Red Chinese Mulberries
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Saffron Milk Cap Mushrooms
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Saffron Milk Cap mushrooms are edible mushrooms that have caps up to 15 centimeters wide. The caps are convex-shaped, and are carrot-orange, the interior flesh is white, but becomes faintly tinted orange when cut open. The cap may develop a green hue with age or bruising. The Saffron Milk Cap mushroom’s gills are bright orange and descend on the stem, staining it green. Cutting the gills releases a carrot-colored, latex-like liquid. The stems of the Saffron Milk Cap mushrooms are hollow and smooth, and grow up to 10 centimeters long. Saffron Milk Cap mushrooms may be sticky when wet. They have a pleasant, fruity smell and a meaty, crisp flesh that stands up well to cooking. The flavor of the Saffron Milk Cap mushroom is nutty and woodsy, with hints of umami.
Saffron Milk Cap mushrooms are available from mid-summer to fall.
Saffron Milk Cap mushrooms are a foraged fall delicacy. They are botanically classified as Lactarius deliciosus, and are one of the best-known members of the large milk-cap genus Lactarius, a reference to the milky substance that the gills exude when they are cut or torn. Saffron Milk Cap mushrooms are also commonly known as Red Pine mushrooms, as they are found in pine forests; and Spruce Milk Cap, as they occur in spruce habitats. Saffron Milk Cap mushrooms are known to turn one’s urine an orange-red color, a harmless side effect of eating these mushrooms.
Saffron Milk Cap mushrooms are high in beta carotene, which gives these mushrooms their characteristic color. Like other mushrooms, they also contain protein, iron, magnesium, phosphorus, potassium, sodium, and calcium. Saffron Milk Cap mushrooms also contain high amounts of amino acids, as well as a natural antibiotic called lactarioviolin, which can help with treating inflammatory bacterial infections such as tuberculosis.
Saffron Milk Cap mushrooms can be eaten raw, in salads or simply dressed lightly in olive oil and salt. In Russia, they are sprinkled with salt, and left to sit in a bowl or on a plate. When the mushrooms "bleed" liquid, they are ready to eat, and have a pleasantly fruity flavor. They are a versatile mushroom for cooking, and can be grilled and sautéed, while maintaining their color and texture. Upon cooking, the Saffron Milk Cap will imbue your dish a pretty saffron-orange hue. The nutty flavor of the Saffron Milk Camp mushroom is enhanced with butter and olive oil. Saffron Milk Cap mushrooms can be used in pastas, stuffings and stews. They pair well with cream sauces and rich reductions. If using the dried Saffron Milk Cap mushroom, save the soaking liquid, which turns a beautiful saffron color and which can be added back into sauces and soups. Some say that the Saffron Milk Cap is somewhat grainy in texture, but prolonged cooking eliminates this. To store Saffron Milk Cap mushrooms, keep them stem-up in a paper bag in a refrigerator, where they can last for up to 5 days. Saffron Milk Cap mushrooms may be brushed off, sliced, fried in butter, then stored in the freezer in a sealed bag for several months. Their flavor will be nearly as good as fresh when they are defrosted for use.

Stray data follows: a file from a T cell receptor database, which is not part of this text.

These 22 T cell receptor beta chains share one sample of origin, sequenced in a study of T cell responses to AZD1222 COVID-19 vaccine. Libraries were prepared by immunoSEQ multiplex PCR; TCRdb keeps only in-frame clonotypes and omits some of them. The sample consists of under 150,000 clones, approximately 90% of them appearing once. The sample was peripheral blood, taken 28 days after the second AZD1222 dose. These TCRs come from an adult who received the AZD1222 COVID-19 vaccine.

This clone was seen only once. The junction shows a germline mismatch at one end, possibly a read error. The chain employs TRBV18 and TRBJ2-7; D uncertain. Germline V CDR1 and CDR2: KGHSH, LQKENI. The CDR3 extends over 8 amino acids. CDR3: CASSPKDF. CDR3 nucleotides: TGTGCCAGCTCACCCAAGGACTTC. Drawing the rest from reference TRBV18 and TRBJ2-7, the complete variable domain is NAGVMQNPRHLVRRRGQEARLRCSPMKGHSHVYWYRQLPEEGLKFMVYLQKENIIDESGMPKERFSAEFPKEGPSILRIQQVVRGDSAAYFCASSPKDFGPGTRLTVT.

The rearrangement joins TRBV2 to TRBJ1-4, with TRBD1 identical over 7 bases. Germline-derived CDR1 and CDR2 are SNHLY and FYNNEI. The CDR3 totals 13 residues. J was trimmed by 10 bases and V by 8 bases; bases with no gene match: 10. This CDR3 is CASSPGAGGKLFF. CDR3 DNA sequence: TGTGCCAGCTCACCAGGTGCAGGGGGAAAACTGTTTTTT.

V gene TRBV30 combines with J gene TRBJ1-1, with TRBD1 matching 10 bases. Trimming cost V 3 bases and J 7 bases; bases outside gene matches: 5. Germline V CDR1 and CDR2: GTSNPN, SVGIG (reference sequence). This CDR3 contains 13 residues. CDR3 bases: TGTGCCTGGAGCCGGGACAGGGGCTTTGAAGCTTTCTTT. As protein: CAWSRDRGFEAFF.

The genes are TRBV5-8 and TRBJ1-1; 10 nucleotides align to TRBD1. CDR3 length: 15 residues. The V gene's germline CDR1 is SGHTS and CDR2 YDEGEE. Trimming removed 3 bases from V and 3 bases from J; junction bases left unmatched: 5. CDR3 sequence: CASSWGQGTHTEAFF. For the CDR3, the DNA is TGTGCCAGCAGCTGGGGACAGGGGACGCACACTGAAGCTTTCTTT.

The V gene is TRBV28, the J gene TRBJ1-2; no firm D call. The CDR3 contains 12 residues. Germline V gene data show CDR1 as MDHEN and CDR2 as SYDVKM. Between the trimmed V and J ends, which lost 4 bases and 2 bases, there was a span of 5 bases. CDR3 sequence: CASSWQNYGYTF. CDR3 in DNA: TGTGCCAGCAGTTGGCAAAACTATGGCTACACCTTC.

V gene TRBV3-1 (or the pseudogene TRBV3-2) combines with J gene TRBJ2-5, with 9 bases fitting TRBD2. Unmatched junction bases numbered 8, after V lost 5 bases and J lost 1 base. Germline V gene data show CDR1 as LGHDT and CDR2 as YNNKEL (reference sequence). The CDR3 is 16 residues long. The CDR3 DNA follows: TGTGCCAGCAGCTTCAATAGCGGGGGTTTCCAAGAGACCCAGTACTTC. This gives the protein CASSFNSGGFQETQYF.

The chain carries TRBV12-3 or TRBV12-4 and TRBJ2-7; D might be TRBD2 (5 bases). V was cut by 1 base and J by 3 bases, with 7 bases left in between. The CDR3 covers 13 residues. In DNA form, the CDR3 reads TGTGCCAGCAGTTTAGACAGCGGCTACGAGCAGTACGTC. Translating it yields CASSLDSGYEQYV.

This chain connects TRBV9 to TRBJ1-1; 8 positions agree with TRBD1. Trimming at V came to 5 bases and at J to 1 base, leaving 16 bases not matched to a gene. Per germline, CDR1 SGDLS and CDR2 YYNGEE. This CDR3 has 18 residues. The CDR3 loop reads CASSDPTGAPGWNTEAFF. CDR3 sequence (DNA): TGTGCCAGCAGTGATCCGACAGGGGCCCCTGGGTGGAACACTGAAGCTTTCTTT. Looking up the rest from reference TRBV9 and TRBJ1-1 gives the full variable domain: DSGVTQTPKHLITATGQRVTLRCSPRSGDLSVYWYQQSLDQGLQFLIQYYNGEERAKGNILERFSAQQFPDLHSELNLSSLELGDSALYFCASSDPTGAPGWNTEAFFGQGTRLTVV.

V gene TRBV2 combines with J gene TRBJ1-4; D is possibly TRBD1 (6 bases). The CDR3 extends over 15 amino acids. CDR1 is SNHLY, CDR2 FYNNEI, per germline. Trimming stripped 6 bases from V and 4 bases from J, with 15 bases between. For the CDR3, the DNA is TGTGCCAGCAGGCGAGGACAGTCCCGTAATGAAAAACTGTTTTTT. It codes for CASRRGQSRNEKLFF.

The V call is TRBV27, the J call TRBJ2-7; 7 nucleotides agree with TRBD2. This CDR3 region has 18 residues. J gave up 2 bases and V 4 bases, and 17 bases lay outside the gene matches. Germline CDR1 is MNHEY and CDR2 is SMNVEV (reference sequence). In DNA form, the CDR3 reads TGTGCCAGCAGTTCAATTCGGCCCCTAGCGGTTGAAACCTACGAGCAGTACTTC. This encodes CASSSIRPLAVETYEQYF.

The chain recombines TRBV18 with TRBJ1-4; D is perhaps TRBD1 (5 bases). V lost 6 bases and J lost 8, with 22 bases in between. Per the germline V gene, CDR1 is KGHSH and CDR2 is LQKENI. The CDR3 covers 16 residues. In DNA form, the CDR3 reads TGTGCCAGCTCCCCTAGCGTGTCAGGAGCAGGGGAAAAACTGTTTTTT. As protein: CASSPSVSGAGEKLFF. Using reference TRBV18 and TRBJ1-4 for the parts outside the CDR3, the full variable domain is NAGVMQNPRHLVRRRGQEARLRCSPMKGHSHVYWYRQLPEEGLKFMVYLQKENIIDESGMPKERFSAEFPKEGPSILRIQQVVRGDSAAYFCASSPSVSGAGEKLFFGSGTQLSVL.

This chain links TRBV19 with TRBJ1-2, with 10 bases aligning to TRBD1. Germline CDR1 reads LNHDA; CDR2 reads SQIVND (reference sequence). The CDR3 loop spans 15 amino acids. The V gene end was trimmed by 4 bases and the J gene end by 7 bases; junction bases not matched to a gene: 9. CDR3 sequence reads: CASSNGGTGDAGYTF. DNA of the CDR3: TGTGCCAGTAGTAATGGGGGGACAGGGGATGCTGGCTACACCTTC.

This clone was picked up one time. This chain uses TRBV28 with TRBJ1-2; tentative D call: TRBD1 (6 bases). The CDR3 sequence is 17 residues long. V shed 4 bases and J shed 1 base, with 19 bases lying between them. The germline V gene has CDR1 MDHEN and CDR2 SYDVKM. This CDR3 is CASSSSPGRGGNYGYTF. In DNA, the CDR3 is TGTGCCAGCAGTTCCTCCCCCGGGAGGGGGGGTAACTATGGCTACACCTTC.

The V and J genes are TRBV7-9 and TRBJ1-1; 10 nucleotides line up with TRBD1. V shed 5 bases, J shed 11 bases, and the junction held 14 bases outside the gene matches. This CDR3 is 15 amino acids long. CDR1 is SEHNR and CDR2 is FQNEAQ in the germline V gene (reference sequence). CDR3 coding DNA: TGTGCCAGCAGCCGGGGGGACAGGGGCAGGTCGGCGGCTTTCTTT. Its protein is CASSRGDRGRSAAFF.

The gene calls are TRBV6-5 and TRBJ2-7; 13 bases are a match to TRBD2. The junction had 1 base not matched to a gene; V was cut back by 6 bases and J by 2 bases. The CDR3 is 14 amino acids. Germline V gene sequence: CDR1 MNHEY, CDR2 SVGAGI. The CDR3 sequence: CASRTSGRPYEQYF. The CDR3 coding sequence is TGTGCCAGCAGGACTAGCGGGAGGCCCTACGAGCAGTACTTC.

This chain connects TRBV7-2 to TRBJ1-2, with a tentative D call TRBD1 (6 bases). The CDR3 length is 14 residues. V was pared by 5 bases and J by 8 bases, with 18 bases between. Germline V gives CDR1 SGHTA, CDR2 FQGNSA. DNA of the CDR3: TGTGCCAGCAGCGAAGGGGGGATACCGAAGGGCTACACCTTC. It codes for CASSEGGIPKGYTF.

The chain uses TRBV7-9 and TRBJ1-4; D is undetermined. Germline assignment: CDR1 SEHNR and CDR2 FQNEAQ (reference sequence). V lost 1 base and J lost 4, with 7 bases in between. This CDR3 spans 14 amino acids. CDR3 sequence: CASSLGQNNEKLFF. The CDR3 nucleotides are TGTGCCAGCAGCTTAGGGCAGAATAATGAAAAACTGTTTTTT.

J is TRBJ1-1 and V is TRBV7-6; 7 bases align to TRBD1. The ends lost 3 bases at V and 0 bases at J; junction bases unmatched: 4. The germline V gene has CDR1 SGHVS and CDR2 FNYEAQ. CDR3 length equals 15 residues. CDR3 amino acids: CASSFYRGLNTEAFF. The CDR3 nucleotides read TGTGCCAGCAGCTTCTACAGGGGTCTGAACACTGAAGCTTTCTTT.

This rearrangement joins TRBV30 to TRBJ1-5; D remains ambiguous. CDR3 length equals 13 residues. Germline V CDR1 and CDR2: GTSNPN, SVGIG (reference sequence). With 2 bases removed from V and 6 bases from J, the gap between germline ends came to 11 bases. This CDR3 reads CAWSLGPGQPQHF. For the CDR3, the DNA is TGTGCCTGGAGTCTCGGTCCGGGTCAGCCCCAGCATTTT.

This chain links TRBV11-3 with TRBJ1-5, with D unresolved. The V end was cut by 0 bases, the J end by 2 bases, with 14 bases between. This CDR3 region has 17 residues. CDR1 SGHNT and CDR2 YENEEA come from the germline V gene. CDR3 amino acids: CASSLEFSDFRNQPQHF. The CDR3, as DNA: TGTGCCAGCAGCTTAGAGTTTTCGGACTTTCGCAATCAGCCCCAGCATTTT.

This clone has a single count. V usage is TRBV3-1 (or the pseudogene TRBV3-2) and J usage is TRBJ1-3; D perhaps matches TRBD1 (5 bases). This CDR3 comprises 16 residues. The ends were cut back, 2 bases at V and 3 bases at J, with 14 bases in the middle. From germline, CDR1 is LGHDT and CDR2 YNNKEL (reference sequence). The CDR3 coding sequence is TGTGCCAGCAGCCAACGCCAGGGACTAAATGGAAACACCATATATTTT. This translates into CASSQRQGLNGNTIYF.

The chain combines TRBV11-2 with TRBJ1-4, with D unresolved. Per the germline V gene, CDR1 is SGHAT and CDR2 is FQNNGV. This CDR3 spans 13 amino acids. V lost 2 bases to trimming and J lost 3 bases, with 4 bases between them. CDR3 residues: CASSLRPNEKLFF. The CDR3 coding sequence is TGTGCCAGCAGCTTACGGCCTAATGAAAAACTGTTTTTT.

Saffron Milk Cap mushrooms are common in Russia, where they are fondly known as rhzhiki, which means “redhead” in Russian. They are highly prized in Russia, where the gathering, cooking and eating mushrooms is a big part of the country's culture. When Russian children learn the alphabet, they are taught that “G” is for “gryb”, which is Russian for “mushroom”. Russians are so in awe of Saffron Milk Cap mushrooms that tasting these mushrooms is sometimes offered as an activity for tourists in Russia. Saffron Milk Cap mushrooms are commonly pickled – a particularly Russian treatment for this mushroom. Saffron Milk Cap mushrooms feature in folk medicine as well - in Siberia, they were known to be used to treat jaundice, coughs and asthma, and were even part of a cure for poisoning.
Saffron Milk Cap mushrooms were first described in 1753 by a Swedish botanist, but have been eaten for centuries. A fresco in the Roman town of Herculaneum depicts the Saffron Milk Cap mushroom. It is considered to be one of the earliest pieces of art to show a mushroom. Saffron Milk Cap mushrooms grow in coniferous woodlands, and can cover large areas of forest floor. They are common in the Pyrenées region of Spain, where they are known as “rovello, and are some say that these mushrooms are practically the national mushrooms of Spain. They are found in Provence in France, in regions of Poland and Russia, where they are a staple of the traditional Russian peasant diet, and in Barcelona where they feature in Catalan cuisine. Saffron Milk Cap mushrooms are also widespread throughout Britain and Ireland.